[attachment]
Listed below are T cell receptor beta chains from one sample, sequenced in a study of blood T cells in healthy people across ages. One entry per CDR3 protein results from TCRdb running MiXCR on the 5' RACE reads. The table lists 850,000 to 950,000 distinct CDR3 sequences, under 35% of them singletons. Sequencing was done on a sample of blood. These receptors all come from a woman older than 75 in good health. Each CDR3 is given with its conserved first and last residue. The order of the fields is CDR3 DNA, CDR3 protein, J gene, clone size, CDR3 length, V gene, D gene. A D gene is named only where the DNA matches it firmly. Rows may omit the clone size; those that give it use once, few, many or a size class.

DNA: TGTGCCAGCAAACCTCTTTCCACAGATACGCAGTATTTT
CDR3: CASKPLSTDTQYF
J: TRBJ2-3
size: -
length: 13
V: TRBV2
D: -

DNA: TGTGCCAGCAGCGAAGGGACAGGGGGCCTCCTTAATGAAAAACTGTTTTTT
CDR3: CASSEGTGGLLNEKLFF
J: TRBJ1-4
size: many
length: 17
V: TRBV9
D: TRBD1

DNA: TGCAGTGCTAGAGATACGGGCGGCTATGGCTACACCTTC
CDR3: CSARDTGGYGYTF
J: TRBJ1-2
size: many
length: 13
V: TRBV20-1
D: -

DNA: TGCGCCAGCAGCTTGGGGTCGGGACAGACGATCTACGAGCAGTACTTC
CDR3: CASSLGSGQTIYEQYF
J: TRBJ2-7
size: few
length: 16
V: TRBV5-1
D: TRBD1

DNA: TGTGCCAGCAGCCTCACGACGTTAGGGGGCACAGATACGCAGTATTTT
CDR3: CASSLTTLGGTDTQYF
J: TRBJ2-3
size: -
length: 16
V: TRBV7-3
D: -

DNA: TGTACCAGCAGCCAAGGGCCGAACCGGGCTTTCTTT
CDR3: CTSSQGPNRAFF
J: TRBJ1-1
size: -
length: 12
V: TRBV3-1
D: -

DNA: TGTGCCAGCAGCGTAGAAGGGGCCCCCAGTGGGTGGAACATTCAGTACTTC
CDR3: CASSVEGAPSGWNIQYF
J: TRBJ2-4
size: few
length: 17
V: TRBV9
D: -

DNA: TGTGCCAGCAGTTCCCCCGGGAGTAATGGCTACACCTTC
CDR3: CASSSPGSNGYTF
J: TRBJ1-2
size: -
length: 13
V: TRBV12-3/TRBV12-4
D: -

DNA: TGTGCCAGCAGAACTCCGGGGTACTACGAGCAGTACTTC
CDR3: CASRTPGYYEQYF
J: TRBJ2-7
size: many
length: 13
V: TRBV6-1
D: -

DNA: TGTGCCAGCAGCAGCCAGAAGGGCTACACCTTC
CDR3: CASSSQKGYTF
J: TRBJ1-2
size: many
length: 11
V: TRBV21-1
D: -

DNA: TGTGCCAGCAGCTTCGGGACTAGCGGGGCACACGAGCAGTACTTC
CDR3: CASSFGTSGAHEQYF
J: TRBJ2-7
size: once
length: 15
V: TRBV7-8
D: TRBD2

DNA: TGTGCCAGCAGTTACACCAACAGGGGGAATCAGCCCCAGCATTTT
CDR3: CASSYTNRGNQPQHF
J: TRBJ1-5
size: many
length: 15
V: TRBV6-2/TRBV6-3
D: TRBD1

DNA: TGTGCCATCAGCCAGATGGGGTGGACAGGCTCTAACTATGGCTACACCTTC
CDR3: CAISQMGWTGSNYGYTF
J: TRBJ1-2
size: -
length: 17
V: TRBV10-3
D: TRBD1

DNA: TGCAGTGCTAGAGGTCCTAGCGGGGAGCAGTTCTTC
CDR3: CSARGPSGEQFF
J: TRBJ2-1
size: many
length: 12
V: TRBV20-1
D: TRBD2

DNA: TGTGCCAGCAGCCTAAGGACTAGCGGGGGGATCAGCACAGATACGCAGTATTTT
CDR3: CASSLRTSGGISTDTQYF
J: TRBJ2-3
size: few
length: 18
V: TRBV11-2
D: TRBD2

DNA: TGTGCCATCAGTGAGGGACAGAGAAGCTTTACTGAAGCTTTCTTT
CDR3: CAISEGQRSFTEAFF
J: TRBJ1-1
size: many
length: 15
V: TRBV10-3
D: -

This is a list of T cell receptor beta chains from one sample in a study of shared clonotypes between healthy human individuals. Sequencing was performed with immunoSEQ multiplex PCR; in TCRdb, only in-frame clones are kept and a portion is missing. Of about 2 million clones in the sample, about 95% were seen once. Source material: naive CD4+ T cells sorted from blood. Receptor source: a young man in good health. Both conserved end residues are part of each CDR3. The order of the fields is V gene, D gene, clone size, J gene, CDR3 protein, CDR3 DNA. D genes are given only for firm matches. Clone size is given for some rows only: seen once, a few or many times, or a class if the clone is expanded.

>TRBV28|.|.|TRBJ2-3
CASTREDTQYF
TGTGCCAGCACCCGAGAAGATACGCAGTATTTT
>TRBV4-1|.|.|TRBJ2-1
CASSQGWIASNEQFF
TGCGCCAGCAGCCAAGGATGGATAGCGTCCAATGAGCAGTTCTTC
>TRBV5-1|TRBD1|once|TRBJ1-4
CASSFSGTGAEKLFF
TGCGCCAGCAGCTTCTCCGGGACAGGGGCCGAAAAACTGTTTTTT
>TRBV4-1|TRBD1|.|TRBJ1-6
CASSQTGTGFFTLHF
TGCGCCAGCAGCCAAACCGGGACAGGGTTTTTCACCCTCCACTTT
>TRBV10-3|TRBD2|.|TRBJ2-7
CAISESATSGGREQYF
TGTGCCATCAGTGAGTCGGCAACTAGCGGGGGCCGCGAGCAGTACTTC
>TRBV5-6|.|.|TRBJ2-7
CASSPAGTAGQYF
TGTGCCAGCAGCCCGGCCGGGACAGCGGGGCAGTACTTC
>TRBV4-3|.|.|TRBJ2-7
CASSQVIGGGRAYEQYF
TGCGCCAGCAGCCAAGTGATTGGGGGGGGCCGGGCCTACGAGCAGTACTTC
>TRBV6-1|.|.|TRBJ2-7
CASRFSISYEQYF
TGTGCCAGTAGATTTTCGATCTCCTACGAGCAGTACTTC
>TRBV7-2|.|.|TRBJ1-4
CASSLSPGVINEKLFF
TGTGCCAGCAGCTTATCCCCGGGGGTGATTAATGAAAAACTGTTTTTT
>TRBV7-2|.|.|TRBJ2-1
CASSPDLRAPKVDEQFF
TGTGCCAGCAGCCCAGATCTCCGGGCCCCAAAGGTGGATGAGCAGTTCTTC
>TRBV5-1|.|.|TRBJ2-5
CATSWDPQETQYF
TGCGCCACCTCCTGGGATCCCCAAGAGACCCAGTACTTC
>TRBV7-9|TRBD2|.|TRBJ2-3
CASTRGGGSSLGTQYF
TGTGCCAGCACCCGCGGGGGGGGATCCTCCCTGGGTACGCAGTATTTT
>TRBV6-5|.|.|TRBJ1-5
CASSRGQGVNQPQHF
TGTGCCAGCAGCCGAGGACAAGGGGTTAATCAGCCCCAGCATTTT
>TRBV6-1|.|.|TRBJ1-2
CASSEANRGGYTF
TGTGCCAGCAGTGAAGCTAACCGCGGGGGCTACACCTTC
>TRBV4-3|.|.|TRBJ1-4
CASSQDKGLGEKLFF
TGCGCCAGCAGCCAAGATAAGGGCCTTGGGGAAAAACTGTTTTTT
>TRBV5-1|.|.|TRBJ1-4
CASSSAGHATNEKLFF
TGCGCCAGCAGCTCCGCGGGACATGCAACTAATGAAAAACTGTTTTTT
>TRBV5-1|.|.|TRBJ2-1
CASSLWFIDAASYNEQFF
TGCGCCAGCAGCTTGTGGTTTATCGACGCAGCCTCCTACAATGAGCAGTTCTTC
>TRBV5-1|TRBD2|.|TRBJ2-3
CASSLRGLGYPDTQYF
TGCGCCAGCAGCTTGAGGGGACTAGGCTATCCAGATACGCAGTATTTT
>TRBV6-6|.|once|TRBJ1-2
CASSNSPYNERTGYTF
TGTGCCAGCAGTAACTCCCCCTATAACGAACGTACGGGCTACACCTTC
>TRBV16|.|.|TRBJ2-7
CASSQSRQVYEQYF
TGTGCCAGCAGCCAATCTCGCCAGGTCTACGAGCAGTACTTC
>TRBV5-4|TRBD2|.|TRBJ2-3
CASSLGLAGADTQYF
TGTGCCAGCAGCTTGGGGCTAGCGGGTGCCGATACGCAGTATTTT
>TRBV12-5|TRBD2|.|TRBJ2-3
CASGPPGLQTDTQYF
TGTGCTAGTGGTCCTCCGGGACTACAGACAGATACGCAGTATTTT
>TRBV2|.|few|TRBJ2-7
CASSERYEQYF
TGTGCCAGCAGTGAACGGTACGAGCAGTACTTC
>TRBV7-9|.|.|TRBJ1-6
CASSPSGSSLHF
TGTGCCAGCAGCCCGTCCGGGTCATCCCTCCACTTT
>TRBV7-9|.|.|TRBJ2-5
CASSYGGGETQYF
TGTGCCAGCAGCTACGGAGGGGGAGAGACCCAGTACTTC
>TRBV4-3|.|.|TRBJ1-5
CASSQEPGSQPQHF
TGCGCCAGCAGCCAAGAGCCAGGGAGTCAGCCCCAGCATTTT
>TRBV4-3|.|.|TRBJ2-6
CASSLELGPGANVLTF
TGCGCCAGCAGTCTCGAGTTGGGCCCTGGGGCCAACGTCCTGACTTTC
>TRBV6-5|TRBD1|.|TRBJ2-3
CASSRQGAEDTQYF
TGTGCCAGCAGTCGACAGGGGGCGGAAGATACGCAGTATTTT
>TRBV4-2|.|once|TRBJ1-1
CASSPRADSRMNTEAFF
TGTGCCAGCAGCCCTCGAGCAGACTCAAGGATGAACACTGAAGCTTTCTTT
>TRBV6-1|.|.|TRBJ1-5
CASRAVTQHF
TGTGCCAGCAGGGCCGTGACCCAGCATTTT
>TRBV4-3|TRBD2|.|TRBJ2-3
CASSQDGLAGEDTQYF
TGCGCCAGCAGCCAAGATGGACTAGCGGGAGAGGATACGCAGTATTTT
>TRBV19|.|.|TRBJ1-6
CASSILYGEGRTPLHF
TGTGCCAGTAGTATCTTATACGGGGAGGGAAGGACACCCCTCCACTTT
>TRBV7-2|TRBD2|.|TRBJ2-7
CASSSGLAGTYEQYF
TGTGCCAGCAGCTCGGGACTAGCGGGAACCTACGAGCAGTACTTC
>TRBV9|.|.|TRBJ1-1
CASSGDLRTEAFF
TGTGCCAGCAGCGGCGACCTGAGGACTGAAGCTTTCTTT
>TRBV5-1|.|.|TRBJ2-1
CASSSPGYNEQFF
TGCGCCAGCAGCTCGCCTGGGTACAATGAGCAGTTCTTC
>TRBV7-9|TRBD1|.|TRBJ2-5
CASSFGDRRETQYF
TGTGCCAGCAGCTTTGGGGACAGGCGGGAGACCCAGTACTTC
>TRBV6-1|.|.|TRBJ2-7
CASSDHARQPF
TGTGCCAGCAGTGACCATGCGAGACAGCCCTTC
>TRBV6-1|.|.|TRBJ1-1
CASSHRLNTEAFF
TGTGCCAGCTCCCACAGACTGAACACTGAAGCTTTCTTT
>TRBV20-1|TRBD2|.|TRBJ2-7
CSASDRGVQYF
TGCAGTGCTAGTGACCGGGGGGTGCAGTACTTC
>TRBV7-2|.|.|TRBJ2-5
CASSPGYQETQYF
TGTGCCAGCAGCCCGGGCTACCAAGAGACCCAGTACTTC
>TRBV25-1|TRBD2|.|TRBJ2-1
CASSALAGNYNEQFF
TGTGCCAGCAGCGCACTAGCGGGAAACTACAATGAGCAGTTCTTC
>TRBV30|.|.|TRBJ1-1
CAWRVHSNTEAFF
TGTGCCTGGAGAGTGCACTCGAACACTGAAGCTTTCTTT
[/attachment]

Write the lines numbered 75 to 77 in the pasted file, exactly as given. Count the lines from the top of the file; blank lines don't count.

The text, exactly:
size: once
length: 15
V: TRBV7-8